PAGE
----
Statue of Liberty on Budapest Gellert Hill

The Statue of Liberty on Gellert Hill, Budapest is a communist statue erected in 1947 to commemorate the liberation of Budapest and Hungary from the Nazi rule. It is also a communist monument to celebrate Hungary’s being part of the Soviet rule. Nevertheless, Hungarians grew to love the statue enough not to remove it in 1989 when Hungary became a democratic country after decades of Soviet communist oppression, cheap identical clothes, waiting lists for blocks of houses, Trabants etc.

Statue of Liberty on Gellert Hill, Budapest

Statue of Liberty on Gellert Hill, Budapest (photo by Rob Weir)

Therefore, there were two inscriptions on the Statue of Liberty. The original one from 1947 said “To the memory of the liberating Soviet heroes [erected by] the grateful Hungarian people [in] 1945”, while the later modified inscription, added in 1989 says “To the memory of those all who sacrificed their lives for the independence, freedom, and prosperity of Hungary” No Soviets, yes Freedom.

The Statue of Liberty on the Gellert Hill was made by Zsigmond Kisfaludi Strobl. The statue / monument is a 14 metre tall statue made of bronze, and its pedestal is 26 metre.

The female figure of liberty, a more earthly and masculine working woman – Socialist art did not like slender ladies – is holding a palm leaf in her hands.

Palm Leaf or Propeller Blade?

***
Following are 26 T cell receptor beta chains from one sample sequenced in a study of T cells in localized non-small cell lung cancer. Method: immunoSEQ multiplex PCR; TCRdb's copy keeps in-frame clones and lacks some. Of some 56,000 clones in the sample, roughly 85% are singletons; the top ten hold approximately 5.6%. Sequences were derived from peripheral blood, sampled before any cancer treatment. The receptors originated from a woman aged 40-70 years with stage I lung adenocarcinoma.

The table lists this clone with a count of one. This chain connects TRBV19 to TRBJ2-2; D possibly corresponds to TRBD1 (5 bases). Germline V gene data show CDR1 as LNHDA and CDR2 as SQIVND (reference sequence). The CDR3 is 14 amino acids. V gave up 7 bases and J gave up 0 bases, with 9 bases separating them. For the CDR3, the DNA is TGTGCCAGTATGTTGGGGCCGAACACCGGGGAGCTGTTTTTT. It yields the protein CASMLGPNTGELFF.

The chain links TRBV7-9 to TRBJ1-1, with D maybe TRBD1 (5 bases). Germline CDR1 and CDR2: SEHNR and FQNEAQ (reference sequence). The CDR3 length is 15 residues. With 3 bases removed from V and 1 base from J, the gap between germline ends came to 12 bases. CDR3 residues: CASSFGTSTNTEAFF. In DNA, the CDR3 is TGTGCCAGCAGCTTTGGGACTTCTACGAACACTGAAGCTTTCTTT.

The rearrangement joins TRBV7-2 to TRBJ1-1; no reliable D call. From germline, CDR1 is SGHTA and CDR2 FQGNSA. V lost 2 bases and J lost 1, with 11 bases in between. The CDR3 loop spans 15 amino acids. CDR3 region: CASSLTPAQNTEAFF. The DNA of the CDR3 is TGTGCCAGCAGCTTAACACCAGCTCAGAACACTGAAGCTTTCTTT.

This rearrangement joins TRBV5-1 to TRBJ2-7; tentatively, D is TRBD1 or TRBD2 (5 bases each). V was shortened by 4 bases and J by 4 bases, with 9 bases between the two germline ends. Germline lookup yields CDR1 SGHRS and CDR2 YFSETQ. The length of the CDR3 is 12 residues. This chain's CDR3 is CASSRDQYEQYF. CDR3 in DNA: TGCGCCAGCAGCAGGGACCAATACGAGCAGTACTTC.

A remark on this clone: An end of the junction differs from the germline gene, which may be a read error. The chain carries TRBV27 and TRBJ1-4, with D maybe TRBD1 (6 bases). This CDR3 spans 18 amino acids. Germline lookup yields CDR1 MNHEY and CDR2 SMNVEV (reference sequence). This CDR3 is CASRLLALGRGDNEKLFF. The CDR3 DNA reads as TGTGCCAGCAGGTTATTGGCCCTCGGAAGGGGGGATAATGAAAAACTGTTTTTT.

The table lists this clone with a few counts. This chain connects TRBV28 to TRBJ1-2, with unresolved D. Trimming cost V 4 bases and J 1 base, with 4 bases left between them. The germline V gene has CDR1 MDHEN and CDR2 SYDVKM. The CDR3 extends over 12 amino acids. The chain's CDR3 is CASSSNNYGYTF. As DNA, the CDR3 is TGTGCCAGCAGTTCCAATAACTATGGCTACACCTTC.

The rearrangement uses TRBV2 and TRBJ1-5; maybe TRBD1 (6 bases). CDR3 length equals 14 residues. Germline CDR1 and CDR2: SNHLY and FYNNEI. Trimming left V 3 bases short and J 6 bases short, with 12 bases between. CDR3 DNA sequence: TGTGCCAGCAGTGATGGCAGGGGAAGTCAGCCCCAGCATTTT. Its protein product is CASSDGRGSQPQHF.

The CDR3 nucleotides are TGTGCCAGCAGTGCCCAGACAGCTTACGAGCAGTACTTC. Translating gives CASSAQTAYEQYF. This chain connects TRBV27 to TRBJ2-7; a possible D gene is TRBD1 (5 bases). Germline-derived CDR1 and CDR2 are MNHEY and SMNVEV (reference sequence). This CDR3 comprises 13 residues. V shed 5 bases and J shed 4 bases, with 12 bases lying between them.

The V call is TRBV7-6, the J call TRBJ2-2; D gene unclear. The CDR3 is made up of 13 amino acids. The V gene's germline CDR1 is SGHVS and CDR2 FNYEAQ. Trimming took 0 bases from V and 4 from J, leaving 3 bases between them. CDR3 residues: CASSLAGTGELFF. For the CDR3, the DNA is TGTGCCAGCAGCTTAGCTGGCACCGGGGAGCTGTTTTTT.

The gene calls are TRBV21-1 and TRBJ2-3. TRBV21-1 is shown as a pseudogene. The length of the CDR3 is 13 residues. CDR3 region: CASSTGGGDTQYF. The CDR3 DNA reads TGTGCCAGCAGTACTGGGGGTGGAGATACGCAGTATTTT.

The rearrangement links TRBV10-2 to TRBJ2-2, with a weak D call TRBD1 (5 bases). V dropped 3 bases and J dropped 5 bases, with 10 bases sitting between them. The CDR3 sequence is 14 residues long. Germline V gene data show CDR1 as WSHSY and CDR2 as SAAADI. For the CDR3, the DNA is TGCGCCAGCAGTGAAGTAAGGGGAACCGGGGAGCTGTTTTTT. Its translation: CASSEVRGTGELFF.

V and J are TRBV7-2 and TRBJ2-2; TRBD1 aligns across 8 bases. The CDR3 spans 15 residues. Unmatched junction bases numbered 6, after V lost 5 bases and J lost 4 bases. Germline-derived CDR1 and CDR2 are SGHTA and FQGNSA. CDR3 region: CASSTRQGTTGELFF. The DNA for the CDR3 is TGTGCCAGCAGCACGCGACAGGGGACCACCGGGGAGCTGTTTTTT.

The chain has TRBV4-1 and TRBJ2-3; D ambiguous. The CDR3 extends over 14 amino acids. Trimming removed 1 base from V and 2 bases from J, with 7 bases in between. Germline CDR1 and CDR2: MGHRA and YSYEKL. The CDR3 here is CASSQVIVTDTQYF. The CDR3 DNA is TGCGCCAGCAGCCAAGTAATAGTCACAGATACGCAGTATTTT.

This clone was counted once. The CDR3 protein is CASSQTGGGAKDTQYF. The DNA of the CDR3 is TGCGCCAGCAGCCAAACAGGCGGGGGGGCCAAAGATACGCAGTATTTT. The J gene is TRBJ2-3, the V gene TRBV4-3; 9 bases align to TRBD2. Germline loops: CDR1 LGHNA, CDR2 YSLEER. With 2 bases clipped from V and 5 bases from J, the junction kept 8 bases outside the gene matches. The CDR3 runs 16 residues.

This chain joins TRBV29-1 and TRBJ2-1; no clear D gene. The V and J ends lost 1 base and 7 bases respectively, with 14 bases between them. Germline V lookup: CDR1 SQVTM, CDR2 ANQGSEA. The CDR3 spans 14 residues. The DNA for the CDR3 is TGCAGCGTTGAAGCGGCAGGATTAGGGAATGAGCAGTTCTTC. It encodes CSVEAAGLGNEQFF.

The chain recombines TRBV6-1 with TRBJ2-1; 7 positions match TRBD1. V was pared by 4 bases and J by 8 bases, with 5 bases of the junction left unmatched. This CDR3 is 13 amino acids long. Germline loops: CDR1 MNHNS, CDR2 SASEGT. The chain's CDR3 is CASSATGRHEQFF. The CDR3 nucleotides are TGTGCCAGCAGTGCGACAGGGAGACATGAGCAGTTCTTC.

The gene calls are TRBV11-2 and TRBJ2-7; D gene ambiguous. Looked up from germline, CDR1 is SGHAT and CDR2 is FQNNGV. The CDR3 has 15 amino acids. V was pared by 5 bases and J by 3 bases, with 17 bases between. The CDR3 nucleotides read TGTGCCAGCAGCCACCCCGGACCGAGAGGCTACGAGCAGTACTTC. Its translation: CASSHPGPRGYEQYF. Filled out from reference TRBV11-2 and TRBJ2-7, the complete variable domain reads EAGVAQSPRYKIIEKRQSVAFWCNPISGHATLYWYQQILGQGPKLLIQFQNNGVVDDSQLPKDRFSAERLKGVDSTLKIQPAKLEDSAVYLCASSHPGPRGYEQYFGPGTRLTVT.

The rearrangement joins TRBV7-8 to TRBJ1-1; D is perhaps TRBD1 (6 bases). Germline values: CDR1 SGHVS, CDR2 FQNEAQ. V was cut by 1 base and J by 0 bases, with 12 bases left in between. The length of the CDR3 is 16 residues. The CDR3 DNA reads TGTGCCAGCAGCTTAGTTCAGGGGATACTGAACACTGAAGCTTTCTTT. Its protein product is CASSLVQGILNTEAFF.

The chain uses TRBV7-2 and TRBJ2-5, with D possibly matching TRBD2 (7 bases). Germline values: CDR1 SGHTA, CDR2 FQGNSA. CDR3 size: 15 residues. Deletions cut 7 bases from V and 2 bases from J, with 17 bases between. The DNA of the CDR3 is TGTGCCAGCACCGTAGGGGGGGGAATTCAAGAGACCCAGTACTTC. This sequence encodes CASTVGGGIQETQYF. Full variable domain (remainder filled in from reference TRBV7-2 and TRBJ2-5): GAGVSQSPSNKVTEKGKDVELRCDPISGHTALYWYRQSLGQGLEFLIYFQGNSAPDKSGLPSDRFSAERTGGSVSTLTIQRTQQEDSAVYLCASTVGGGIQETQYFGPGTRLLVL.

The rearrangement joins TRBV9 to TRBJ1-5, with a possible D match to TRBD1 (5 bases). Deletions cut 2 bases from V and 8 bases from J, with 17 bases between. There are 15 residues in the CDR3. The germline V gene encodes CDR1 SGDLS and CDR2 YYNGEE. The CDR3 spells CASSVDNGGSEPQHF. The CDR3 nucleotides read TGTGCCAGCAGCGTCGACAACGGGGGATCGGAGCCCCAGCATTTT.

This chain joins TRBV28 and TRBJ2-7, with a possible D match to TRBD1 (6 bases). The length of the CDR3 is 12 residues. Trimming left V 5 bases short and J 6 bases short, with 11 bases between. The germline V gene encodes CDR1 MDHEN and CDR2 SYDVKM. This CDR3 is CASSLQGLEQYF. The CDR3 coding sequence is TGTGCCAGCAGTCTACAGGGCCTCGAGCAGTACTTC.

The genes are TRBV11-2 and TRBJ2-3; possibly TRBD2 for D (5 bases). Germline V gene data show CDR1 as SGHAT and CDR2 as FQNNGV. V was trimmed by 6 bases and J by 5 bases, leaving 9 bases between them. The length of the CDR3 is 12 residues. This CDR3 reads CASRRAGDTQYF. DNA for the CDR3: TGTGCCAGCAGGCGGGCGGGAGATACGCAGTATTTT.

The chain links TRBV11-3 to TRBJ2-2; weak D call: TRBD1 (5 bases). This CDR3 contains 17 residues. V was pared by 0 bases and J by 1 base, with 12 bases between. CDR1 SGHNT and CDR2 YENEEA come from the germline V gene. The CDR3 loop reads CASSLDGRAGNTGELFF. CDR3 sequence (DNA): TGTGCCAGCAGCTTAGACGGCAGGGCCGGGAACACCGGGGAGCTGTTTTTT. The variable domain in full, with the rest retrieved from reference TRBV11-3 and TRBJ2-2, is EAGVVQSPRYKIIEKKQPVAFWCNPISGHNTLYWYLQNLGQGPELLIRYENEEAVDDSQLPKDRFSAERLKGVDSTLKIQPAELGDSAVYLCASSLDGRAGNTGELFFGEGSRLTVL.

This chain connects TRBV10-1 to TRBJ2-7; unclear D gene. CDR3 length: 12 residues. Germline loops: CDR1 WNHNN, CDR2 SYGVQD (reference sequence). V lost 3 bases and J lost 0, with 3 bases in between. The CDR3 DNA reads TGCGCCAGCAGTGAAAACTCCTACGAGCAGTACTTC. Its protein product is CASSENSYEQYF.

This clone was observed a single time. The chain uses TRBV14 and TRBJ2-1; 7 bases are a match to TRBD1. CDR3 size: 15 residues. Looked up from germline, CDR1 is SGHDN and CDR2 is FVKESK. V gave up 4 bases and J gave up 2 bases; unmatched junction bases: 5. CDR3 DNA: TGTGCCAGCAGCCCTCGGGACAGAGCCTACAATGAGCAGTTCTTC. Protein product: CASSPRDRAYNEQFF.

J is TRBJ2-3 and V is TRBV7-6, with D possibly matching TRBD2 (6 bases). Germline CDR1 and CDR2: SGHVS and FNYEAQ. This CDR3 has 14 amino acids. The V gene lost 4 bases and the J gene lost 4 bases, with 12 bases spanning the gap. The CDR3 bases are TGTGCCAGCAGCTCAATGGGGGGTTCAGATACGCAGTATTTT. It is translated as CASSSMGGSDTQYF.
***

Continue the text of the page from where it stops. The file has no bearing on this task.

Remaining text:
There is a popular Hungarian urban legend, which states that the Statue of Liberty on Gellert Hill was finished years before WW2, and was meant to be a monument of the son of Miklos Horthy, Hungarian governor between the two world wars (he lost his young adult son, Istvan Horthy, in a plane accident):  the sculptor was to add an airplane propeller blade in the woman’s hand – changing his mind in 1945. Quite a steep legend, right? But you can still picture the female Liberty holding a propeller blade (like kings holding chair legs in England).

It is true that Kisfaludi made a monument for Horthy (where the genius of flight is throwing a broken wreath to Istvan Horthy) but the Statue of Liberty is not the same statue according to art historians. Nevertheless, the legend was so popular that even the Russian Communist Marshall Voroshilov who asked the sculptor to make the statue had to constantly dissipate the legend believed to be true by many Hungarians. At least it gave the suppressed Hungarians some satisfaction to knowingly wink at each other, behind the Russians’ back, and self-ironically get amused in the dark ages of communism. (based on the report of

Attractions by the Statue of Liberty, Gellert Hill, Budapest

Gellert Hill has several attractions, one of them is the Statue of Liberty, close to the hill top fortress, the Citadel, where you can get beautiful panoramic views of Budapest, including the Buda Castle on the Buda Castle Hill, the Chain Bridge, the Gresham Palace, the Hungarian Parliament, the St Stephen Basilica and the picturesque buildings along the river Danube and its cruise ships. Further attractions include the Cave Church at the foot of the Gellert Hill, literally built into the karst caves of the Gellert Hill, the famous Art Nouveau Gellert Spa and Hotel, and the Liberty Bridge by the Gellert Hill.